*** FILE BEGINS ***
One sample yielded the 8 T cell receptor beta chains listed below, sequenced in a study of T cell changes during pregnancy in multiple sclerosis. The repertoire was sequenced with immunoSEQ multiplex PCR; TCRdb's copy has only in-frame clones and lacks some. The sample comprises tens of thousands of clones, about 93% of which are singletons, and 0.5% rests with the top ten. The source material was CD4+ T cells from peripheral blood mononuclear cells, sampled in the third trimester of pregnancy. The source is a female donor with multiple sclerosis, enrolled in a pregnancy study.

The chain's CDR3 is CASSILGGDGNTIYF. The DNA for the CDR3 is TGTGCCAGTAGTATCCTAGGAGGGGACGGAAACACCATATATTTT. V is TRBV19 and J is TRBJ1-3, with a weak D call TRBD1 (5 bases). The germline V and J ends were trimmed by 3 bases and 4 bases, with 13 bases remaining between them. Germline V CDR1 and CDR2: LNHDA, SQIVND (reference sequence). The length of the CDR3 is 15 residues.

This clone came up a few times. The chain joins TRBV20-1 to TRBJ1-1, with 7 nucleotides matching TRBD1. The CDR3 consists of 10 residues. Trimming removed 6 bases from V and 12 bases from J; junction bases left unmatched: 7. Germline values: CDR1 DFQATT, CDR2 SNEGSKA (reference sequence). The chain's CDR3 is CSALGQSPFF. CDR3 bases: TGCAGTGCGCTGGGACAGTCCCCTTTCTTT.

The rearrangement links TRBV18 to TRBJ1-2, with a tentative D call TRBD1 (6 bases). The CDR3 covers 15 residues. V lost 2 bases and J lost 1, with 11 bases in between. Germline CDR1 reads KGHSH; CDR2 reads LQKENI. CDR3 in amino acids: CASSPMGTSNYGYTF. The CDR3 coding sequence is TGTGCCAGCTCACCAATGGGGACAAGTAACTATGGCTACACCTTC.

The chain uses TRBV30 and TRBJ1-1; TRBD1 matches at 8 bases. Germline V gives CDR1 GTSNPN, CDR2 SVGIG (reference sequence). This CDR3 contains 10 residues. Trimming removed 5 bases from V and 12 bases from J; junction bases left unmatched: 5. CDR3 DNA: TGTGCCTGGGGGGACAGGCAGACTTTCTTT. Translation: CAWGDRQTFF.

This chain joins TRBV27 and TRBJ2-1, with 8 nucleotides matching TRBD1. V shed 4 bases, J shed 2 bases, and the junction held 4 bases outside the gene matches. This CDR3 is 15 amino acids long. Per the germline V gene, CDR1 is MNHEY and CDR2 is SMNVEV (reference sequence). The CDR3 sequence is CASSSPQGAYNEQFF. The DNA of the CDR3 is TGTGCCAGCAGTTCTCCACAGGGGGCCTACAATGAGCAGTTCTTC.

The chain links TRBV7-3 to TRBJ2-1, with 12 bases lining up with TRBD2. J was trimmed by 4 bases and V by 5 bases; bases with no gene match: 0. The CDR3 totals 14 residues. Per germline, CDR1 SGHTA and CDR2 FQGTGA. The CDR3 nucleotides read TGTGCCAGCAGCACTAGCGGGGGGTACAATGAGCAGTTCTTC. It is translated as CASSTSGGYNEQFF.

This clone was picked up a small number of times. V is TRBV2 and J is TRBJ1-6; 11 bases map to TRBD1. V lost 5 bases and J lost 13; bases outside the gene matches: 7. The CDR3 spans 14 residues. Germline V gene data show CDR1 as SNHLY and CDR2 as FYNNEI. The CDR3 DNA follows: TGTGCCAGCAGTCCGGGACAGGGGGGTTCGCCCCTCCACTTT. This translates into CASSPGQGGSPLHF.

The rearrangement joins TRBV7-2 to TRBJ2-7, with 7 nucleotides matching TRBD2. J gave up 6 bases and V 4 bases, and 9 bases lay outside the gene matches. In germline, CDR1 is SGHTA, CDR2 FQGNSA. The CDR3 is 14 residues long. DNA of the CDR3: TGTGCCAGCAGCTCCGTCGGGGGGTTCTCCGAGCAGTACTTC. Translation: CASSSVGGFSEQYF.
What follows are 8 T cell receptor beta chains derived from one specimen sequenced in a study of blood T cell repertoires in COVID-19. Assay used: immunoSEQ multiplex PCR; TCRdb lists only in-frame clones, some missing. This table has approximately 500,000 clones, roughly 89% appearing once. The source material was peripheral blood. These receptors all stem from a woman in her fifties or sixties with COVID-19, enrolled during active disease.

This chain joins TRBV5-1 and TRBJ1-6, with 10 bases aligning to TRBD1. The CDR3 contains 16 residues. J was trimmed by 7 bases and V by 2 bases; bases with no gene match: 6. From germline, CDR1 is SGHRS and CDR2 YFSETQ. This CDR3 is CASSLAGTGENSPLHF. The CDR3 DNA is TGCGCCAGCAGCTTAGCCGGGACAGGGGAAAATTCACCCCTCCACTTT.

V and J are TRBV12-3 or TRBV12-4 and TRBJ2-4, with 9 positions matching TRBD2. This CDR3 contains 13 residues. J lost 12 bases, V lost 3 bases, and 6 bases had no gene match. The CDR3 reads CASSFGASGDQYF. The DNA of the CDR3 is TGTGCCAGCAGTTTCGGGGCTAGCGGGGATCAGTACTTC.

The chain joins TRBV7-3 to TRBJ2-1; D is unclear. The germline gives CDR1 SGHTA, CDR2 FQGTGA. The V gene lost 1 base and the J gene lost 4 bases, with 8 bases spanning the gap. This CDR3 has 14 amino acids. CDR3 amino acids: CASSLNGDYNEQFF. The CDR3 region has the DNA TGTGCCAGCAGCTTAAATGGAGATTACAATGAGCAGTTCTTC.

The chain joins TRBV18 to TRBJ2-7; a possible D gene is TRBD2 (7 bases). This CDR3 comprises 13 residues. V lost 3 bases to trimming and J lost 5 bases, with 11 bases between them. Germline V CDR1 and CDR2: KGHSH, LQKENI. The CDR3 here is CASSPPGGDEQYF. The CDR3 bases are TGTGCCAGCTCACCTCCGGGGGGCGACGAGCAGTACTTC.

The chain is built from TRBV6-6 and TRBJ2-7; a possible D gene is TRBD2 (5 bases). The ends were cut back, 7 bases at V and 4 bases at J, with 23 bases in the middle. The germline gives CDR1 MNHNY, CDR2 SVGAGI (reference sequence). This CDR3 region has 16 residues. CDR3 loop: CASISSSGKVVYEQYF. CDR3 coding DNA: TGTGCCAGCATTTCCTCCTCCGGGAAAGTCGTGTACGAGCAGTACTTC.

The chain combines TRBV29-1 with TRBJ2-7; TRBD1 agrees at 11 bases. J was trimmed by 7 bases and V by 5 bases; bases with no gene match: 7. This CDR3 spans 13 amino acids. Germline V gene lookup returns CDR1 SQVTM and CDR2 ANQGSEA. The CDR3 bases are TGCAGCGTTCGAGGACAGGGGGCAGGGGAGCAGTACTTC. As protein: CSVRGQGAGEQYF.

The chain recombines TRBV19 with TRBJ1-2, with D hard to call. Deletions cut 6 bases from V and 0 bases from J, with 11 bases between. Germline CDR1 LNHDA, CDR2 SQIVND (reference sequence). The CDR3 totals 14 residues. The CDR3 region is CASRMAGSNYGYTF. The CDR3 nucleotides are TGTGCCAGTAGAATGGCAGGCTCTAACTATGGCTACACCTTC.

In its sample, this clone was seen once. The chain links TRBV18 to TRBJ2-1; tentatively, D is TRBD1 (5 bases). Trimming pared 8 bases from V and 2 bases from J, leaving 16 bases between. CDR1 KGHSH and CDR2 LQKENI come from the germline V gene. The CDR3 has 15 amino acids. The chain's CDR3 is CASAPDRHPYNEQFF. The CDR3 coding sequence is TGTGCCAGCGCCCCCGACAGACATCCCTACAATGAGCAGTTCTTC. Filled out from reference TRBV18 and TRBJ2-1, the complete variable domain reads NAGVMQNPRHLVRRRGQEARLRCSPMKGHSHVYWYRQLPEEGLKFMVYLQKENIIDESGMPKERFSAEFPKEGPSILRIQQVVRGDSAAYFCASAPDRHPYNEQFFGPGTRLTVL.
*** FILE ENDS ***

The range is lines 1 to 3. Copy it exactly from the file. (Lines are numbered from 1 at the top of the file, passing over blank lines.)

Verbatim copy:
One sample yielded the 8 T cell receptor beta chains listed below, sequenced in a study of T cell changes during pregnancy in multiple sclerosis. The repertoire was sequenced with immunoSEQ multiplex PCR; TCRdb's copy has only in-frame clones and lacks some. The sample comprises tens of thousands of clones, about 93% of which are singletons, and 0.5% rests with the top ten. The source material was CD4+ T cells from peripheral blood mononuclear cells, sampled in the third trimester of pregnancy. The source is a female donor with multiple sclerosis, enrolled in a pregnancy study.

The chain's CDR3 is CASSILGGDGNTIYF. The DNA for the CDR3 is TGTGCCAGTAGTATCCTAGGAGGGGACGGAAACACCATATATTTT. V is TRBV19 and J is TRBJ1-3, with a weak D call TRBD1 (5 bases). The germline V and J ends were trimmed by 3 bases and 4 bases, with 13 bases remaining between them. Germline V CDR1 and CDR2: LNHDA, SQIVND (reference sequence). The length of the CDR3 is 15 residues.

This clone came up a few times. The chain joins TRBV20-1 to TRBJ1-1, with 7 nucleotides matching TRBD1. The CDR3 consists of 10 residues. Trimming removed 6 bases from V and 12 bases from J; junction bases left unmatched: 7. Germline values: CDR1 DFQATT, CDR2 SNEGSKA (reference sequence). The chain's CDR3 is CSALGQSPFF. CDR3 bases: TGCAGTGCGCTGGGACAGTCCCCTTTCTTT.